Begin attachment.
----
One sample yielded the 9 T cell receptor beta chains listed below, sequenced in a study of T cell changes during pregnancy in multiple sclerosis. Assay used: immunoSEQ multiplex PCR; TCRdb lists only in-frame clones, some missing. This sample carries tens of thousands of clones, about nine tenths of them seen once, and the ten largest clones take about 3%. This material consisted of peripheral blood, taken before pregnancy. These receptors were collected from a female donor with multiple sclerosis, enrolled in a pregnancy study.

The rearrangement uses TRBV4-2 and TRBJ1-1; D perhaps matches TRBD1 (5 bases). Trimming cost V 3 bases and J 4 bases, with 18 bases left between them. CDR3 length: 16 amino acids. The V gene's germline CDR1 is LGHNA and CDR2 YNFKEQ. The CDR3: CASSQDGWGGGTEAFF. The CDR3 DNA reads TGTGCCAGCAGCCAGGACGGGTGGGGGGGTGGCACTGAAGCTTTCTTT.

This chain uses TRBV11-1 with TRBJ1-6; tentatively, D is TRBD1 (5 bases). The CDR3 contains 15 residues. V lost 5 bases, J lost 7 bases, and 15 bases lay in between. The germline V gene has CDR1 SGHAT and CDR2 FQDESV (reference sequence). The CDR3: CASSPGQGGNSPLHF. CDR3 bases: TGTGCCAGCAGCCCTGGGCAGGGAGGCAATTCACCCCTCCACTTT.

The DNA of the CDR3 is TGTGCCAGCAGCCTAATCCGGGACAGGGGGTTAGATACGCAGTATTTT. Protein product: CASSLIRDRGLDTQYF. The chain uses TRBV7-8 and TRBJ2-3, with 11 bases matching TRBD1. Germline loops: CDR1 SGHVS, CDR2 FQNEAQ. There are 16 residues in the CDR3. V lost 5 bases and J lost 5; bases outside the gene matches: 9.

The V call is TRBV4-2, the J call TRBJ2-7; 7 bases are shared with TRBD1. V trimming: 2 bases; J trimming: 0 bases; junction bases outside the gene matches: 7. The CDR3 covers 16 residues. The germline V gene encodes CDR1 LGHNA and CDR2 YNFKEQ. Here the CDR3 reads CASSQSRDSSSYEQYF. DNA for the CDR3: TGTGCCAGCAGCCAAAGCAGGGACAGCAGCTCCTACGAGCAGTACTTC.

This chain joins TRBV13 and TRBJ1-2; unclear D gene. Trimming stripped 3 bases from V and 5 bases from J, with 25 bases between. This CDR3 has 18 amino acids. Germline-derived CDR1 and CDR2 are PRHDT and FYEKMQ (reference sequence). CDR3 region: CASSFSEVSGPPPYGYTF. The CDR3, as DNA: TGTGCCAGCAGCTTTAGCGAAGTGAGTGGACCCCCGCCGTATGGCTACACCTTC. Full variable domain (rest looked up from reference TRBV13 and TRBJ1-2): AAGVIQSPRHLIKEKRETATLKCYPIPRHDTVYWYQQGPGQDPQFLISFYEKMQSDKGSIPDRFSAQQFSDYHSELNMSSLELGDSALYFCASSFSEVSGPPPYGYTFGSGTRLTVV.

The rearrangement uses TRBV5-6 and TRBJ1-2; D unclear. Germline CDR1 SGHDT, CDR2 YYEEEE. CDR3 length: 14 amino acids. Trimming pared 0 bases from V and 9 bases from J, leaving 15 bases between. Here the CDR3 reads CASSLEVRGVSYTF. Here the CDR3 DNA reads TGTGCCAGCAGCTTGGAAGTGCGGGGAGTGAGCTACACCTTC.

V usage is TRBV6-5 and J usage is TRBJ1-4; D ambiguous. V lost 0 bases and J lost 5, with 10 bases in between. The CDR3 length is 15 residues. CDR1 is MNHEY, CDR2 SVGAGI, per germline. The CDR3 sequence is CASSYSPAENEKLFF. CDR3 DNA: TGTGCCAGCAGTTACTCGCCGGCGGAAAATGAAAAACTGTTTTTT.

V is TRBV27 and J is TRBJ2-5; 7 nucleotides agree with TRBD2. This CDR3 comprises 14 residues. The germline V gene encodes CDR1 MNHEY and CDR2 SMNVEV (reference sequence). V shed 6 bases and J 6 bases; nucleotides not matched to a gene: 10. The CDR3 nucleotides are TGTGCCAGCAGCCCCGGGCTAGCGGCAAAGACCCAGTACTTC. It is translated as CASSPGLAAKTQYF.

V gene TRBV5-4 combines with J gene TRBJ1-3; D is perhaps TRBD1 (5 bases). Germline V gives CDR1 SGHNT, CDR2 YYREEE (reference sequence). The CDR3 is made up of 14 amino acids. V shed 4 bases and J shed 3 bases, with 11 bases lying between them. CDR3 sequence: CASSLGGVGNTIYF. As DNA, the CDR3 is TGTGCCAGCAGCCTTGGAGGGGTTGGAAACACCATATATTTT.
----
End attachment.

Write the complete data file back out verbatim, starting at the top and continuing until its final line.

One sample yielded the 9 T cell receptor beta chains listed below, sequenced in a study of T cell changes during pregnancy in multiple sclerosis. Assay used: immunoSEQ multiplex PCR; TCRdb lists only in-frame clones, some missing. This sample carries tens of thousands of clones, about nine tenths of them seen once, and the ten largest clones take about 3%. This material consisted of peripheral blood, taken before pregnancy. These receptors were collected from a female donor with multiple sclerosis, enrolled in a pregnancy study.

The rearrangement uses TRBV4-2 and TRBJ1-1; D perhaps matches TRBD1 (5 bases). Trimming cost V 3 bases and J 4 bases, with 18 bases left between them. CDR3 length: 16 amino acids. The V gene's germline CDR1 is LGHNA and CDR2 YNFKEQ. The CDR3: CASSQDGWGGGTEAFF. The CDR3 DNA reads TGTGCCAGCAGCCAGGACGGGTGGGGGGGTGGCACTGAAGCTTTCTTT.

This chain uses TRBV11-1 with TRBJ1-6; tentatively, D is TRBD1 (5 bases). The CDR3 contains 15 residues. V lost 5 bases, J lost 7 bases, and 15 bases lay in between. The germline V gene has CDR1 SGHAT and CDR2 FQDESV (reference sequence). The CDR3: CASSPGQGGNSPLHF. CDR3 bases: TGTGCCAGCAGCCCTGGGCAGGGAGGCAATTCACCCCTCCACTTT.

The DNA of the CDR3 is TGTGCCAGCAGCCTAATCCGGGACAGGGGGTTAGATACGCAGTATTTT. Protein product: CASSLIRDRGLDTQYF. The chain uses TRBV7-8 and TRBJ2-3, with 11 bases matching TRBD1. Germline loops: CDR1 SGHVS, CDR2 FQNEAQ. There are 16 residues in the CDR3. V lost 5 bases and J lost 5; bases outside the gene matches: 9.

The V call is TRBV4-2, the J call TRBJ2-7; 7 bases are shared with TRBD1. V trimming: 2 bases; J trimming: 0 bases; junction bases outside the gene matches: 7. The CDR3 covers 16 residues. The germline V gene encodes CDR1 LGHNA and CDR2 YNFKEQ. Here the CDR3 reads CASSQSRDSSSYEQYF. DNA for the CDR3: TGTGCCAGCAGCCAAAGCAGGGACAGCAGCTCCTACGAGCAGTACTTC.

This chain joins TRBV13 and TRBJ1-2; unclear D gene. Trimming stripped 3 bases from V and 5 bases from J, with 25 bases between. This CDR3 has 18 amino acids. Germline-derived CDR1 and CDR2 are PRHDT and FYEKMQ (reference sequence). CDR3 region: CASSFSEVSGPPPYGYTF. The CDR3, as DNA: TGTGCCAGCAGCTTTAGCGAAGTGAGTGGACCCCCGCCGTATGGCTACACCTTC. Full variable domain (rest looked up from reference TRBV13 and TRBJ1-2): AAGVIQSPRHLIKEKRETATLKCYPIPRHDTVYWYQQGPGQDPQFLISFYEKMQSDKGSIPDRFSAQQFSDYHSELNMSSLELGDSALYFCASSFSEVSGPPPYGYTFGSGTRLTVV.

The rearrangement uses TRBV5-6 and TRBJ1-2; D unclear. Germline CDR1 SGHDT, CDR2 YYEEEE. CDR3 length: 14 amino acids. Trimming pared 0 bases from V and 9 bases from J, leaving 15 bases between. Here the CDR3 reads CASSLEVRGVSYTF. Here the CDR3 DNA reads TGTGCCAGCAGCTTGGAAGTGCGGGGAGTGAGCTACACCTTC.

V usage is TRBV6-5 and J usage is TRBJ1-4; D ambiguous. V lost 0 bases and J lost 5, with 10 bases in between. The CDR3 length is 15 residues. CDR1 is MNHEY, CDR2 SVGAGI, per germline. The CDR3 sequence is CASSYSPAENEKLFF. CDR3 DNA: TGTGCCAGCAGTTACTCGCCGGCGGAAAATGAAAAACTGTTTTTT.

V is TRBV27 and J is TRBJ2-5; 7 nucleotides agree with TRBD2. This CDR3 comprises 14 residues. The germline V gene encodes CDR1 MNHEY and CDR2 SMNVEV (reference sequence). V shed 6 bases and J 6 bases; nucleotides not matched to a gene: 10. The CDR3 nucleotides are TGTGCCAGCAGCCCCGGGCTAGCGGCAAAGACCCAGTACTTC. It is translated as CASSPGLAAKTQYF.

V gene TRBV5-4 combines with J gene TRBJ1-3; D is perhaps TRBD1 (5 bases). Germline V gives CDR1 SGHNT, CDR2 YYREEE (reference sequence). The CDR3 is made up of 14 amino acids. V shed 4 bases and J shed 3 bases, with 11 bases lying between them. CDR3 sequence: CASSLGGVGNTIYF. As DNA, the CDR3 is TGTGCCAGCAGCCTTGGAGGGGTTGGAAACACCATATATTTT.